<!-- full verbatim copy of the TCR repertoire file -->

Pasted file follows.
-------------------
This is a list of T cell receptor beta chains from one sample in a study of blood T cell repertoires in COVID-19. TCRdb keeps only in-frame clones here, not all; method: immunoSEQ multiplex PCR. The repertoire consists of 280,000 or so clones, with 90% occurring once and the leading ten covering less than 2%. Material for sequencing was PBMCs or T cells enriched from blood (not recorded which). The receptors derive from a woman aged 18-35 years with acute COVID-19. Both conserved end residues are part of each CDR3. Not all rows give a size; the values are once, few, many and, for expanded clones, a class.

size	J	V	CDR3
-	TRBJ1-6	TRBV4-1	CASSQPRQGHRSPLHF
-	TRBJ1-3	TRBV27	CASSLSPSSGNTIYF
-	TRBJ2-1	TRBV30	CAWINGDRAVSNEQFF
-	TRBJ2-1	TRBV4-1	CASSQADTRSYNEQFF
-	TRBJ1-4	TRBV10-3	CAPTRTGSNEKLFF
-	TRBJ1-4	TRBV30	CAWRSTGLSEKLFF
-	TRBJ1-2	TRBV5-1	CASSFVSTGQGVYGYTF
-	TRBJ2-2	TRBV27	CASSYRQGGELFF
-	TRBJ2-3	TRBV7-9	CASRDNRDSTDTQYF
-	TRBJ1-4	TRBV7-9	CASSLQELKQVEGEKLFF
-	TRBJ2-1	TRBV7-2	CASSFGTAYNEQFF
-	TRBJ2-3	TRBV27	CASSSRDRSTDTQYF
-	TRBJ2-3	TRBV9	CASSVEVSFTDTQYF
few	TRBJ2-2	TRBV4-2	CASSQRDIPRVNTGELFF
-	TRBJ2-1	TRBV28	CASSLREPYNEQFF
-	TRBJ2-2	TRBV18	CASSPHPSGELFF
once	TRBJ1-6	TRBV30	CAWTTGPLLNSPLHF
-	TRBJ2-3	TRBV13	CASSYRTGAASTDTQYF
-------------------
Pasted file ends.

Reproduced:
This is a list of T cell receptor beta chains from one sample in a study of blood T cell repertoires in COVID-19. TCRdb keeps only in-frame clones here, not all; method: immunoSEQ multiplex PCR. The repertoire consists of 280,000 or so clones, with 90% occurring once and the leading ten covering less than 2%. Material for sequencing was PBMCs or T cells enriched from blood (not recorded which). The receptors derive from a woman aged 18-35 years with acute COVID-19. Both conserved end residues are part of each CDR3. Not all rows give a size; the values are once, few, many and, for expanded clones, a class.

size	J	V	CDR3
-	TRBJ1-6	TRBV4-1	CASSQPRQGHRSPLHF
-	TRBJ1-3	TRBV27	CASSLSPSSGNTIYF
-	TRBJ2-1	TRBV30	CAWINGDRAVSNEQFF
-	TRBJ2-1	TRBV4-1	CASSQADTRSYNEQFF
-	TRBJ1-4	TRBV10-3	CAPTRTGSNEKLFF
-	TRBJ1-4	TRBV30	CAWRSTGLSEKLFF
-	TRBJ1-2	TRBV5-1	CASSFVSTGQGVYGYTF
-	TRBJ2-2	TRBV27	CASSYRQGGELFF
-	TRBJ2-3	TRBV7-9	CASRDNRDSTDTQYF
-	TRBJ1-4	TRBV7-9	CASSLQELKQVEGEKLFF
-	TRBJ2-1	TRBV7-2	CASSFGTAYNEQFF
-	TRBJ2-3	TRBV27	CASSSRDRSTDTQYF
-	TRBJ2-3	TRBV9	CASSVEVSFTDTQYF
few	TRBJ2-2	TRBV4-2	CASSQRDIPRVNTGELFF
-	TRBJ2-1	TRBV28	CASSLREPYNEQFF
-	TRBJ2-2	TRBV18	CASSPHPSGELFF
once	TRBJ1-6	TRBV30	CAWTTGPLLNSPLHF
-	TRBJ2-3	TRBV13	CASSYRTGAASTDTQYF